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Georgia’s Rural Center has teamed up with key partners to explore the potential resources and options

available to build sustainable capacity for all of the state’s providers, including those in rural areas. 




Collaboration could not come at a more critical time. Hospitals delivering services in Georgia’s small towns and rural communities are dealing with shrinking reimbursement, obstacles to physician recruitment, high technology and labor costs and a rapidly aging population. Challenges such as economic and educational disparities, coupled with rural isolation, present additional hurdles in the recruitment and retention of a skilled workforce in these areas.


It is true that technology often creates equal levels of excitement and skepticism. As institutions race to innovate, their efforts will be tested by limited resources, a risk-averse and protocol-driven health care mentality, organizational silos that inhibit collaboration, and difficulty transitioning projects to implementation. There is a largely untapped opportunity for healthcare organizations to leverage Virtual Reality (VR) and Augmented Reality (AR) to improve or expand their services for the benefit of their patients, providers and learners. Simulations, planning and training, virtual diagnostics and research models are on the horizon. Virtual reality isn’t just changing the face of medicine for doctors, however, but for patients as well.

The ability to touch and interact naturally with virtual and mixed augmented environments is transforming the way industries train workers and bring products to market. The health care industry is at the forefront of this shift and set to be transformed by advancements.

Today we stand at a tipping point.

There is no question that health care educators and

providers have to collaborate, because one thing is clear:

Health care is constantly changing.


There are so many new technologies and applications flooding into the market, it is hard for many to know where to start. There is no one-size-fits all model. The benefits of simulation and other innovative technologies are being seen now beyond the walls of the hospital and are even incorporated into programs in public health, dentistry and veterinary medicine. Systems around the country are finding ways to eliminate obstacles to execute effective innovation—increasing precision, decreasing complications and reducing trauma.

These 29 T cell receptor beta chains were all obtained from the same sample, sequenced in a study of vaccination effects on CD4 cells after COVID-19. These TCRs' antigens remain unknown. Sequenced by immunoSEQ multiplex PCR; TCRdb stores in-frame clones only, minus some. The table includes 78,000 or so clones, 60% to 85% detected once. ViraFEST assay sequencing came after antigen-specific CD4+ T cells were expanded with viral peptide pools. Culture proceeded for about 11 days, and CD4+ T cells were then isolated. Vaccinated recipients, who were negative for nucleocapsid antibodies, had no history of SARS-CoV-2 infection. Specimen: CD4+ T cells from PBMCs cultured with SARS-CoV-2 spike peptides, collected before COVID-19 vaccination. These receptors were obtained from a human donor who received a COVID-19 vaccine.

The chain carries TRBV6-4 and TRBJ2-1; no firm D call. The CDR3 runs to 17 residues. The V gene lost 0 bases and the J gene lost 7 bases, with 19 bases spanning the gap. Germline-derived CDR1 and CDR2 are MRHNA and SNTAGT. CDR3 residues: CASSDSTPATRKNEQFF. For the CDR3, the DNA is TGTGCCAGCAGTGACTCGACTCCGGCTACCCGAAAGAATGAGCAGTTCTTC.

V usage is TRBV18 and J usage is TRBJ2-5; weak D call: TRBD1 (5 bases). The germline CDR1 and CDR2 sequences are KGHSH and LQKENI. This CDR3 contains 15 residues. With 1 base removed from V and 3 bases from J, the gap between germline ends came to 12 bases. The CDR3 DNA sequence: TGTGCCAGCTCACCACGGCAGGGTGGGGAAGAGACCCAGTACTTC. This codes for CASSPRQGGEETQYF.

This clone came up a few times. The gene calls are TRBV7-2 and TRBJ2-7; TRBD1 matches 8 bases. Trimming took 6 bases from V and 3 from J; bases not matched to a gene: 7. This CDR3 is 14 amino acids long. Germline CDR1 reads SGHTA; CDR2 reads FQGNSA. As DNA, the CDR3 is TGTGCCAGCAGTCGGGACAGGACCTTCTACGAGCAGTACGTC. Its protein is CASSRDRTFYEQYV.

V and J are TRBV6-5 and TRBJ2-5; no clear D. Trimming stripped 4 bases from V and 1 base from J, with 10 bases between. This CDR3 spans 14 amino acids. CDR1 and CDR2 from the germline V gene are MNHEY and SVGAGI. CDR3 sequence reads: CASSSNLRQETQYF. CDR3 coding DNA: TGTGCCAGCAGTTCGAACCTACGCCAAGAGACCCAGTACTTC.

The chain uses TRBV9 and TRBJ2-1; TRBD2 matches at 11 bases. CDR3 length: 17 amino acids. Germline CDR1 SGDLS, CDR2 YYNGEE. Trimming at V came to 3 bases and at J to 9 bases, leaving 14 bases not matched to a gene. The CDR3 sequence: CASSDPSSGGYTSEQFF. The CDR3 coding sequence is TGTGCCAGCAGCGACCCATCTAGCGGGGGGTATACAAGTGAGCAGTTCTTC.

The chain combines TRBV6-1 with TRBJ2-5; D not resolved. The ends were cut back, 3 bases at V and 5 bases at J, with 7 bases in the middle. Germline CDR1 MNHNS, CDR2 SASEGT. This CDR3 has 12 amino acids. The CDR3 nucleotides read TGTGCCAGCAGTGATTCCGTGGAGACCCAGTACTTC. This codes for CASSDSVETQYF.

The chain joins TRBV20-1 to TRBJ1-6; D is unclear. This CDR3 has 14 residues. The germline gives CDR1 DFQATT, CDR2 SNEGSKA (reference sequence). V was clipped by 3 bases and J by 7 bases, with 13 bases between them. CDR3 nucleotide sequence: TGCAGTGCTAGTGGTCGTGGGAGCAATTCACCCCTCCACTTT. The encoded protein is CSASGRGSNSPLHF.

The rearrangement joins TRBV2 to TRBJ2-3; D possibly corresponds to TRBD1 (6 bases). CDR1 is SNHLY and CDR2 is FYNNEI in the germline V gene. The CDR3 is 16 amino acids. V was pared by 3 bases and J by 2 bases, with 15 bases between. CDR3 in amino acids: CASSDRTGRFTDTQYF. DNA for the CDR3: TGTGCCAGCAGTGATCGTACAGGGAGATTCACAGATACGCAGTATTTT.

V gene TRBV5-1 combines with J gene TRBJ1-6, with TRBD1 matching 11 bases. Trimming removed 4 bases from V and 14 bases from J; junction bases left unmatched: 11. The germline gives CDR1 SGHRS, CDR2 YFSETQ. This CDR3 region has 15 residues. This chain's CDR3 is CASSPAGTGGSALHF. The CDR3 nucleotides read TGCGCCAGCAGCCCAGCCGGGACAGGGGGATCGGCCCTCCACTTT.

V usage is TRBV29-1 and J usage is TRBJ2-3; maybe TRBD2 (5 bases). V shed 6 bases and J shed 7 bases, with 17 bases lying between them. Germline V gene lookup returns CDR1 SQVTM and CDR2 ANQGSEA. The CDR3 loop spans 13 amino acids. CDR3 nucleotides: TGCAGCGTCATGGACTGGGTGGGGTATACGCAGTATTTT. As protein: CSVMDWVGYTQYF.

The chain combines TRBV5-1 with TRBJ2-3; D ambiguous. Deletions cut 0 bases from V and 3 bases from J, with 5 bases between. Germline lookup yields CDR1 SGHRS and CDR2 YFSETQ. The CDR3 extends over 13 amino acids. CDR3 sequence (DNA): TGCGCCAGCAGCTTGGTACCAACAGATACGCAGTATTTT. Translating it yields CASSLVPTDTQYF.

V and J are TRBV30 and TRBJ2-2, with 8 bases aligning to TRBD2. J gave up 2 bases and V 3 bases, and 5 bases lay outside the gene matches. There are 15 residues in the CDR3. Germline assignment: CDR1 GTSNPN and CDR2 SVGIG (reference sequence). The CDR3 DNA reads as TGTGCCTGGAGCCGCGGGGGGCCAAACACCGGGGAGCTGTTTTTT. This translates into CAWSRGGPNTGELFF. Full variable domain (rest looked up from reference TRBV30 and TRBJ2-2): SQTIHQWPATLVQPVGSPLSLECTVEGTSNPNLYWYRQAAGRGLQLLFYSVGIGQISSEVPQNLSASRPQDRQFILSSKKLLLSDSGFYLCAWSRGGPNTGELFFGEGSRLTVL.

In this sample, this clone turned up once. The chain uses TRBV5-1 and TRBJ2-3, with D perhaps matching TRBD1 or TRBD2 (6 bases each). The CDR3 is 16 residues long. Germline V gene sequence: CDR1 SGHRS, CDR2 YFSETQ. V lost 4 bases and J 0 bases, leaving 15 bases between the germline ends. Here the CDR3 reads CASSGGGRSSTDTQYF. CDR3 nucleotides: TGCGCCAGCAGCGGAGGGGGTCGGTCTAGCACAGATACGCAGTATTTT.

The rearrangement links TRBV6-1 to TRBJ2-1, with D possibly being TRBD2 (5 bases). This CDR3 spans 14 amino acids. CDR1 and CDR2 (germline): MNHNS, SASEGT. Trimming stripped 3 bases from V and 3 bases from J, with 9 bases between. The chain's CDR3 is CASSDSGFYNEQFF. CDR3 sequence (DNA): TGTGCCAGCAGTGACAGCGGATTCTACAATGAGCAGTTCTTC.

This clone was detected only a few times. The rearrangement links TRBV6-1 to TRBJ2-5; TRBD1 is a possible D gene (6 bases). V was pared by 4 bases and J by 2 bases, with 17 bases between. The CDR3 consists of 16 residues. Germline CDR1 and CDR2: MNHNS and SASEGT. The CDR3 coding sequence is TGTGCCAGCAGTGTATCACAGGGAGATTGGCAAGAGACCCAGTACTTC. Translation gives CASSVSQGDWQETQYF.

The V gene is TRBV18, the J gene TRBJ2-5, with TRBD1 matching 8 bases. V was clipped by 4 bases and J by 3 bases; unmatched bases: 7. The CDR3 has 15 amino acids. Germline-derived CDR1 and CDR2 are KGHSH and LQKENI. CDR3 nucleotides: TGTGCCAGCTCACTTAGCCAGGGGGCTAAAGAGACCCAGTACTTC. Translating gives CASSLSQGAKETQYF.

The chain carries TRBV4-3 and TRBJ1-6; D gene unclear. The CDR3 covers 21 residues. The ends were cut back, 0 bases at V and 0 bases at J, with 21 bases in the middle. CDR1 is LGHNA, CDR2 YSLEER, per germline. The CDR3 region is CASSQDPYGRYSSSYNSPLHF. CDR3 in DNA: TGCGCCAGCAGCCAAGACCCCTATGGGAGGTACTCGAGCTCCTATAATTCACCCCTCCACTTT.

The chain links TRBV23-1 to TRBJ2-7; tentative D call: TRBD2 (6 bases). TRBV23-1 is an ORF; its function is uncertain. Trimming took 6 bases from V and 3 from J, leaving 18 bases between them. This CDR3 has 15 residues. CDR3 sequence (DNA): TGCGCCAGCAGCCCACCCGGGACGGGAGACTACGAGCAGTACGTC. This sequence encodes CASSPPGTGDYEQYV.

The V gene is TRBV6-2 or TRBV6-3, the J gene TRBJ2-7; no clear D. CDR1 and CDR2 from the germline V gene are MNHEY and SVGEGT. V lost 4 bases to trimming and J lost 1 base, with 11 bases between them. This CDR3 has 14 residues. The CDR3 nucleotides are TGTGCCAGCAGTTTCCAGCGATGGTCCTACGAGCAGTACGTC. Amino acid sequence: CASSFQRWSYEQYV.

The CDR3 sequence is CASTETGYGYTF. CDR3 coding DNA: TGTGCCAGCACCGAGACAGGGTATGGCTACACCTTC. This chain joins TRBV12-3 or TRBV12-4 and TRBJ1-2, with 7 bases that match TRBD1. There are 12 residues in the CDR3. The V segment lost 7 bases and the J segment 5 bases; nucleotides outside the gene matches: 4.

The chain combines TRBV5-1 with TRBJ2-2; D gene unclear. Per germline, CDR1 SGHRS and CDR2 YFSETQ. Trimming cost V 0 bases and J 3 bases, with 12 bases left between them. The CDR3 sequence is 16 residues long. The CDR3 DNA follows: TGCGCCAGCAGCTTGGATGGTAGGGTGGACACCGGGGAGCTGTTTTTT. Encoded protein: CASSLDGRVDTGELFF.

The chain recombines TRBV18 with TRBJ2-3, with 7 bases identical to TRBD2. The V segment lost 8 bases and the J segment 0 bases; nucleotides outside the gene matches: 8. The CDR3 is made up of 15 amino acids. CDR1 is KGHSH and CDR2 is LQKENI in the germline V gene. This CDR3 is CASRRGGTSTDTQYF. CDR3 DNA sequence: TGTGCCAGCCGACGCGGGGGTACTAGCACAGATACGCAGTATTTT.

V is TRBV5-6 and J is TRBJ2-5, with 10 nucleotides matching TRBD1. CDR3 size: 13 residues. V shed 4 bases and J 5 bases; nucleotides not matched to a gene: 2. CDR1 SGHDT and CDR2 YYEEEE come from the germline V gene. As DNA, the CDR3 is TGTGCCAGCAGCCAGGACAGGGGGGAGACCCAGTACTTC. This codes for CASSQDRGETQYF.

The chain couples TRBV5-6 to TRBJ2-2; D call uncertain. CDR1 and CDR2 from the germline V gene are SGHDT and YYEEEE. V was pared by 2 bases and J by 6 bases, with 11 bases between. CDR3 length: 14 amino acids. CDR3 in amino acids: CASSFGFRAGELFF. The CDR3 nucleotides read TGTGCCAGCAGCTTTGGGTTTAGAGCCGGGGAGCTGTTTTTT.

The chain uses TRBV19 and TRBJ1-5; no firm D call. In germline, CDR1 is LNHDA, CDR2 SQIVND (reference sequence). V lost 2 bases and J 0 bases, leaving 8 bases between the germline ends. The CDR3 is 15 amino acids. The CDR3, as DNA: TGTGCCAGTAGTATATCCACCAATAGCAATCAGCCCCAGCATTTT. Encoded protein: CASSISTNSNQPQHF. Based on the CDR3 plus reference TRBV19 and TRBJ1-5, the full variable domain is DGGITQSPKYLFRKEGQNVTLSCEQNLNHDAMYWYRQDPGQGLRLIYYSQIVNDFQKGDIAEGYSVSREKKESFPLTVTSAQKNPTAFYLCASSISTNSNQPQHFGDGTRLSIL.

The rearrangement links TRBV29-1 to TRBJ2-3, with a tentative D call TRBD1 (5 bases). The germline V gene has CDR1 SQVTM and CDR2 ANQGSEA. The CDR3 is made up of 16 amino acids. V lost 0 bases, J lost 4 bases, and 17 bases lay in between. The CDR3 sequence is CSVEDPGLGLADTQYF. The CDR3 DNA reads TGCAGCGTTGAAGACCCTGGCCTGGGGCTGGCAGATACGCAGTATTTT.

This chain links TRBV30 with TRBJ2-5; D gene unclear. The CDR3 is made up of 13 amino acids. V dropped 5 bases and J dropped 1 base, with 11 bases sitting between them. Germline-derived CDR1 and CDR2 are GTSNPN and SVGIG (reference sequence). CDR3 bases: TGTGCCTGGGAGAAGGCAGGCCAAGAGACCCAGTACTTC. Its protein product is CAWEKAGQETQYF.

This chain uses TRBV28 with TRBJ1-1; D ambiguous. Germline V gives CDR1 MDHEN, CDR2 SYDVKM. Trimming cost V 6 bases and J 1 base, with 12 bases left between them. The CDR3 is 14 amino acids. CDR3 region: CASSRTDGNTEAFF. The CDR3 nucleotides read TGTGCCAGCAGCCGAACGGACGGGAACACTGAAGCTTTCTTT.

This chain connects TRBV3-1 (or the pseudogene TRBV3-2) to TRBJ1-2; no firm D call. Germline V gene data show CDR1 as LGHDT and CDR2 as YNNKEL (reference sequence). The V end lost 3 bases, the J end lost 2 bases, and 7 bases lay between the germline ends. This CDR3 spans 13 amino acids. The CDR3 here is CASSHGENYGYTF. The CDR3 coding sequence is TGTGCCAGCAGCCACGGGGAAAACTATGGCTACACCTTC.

These systems necessitate innovation, not incremental change. The facilitation of meaningful change requires a mindset distinct from the protocol-driven health care space. So, how can your organization become more innovative? One path that has led to success is to create a collaborative innovation and technology center. However, innovation efforts often lack the coordination needed for effective execution, resulting in duplicative efforts and a lack of access to appropriate resources.

Georgia’s Rural Center believes that by working together, organizations can share ideas, programs and services for the benefit of their patients and the communities they serve while preserving their own unique organizational culture and local control. This is a novel, innovative concept and we believe the possibilities are only limited by our collective imagination.


That is why we are evaluating the development of a regional simulation and innovation center. The project’s goals are to build academic and clinical partnerships across south Georgia and to enhance experiential learning opportunities for learners and providers while serving as a focal point and catalyst for the development, understanding and advancement of simulation and related technologies throughout the region.

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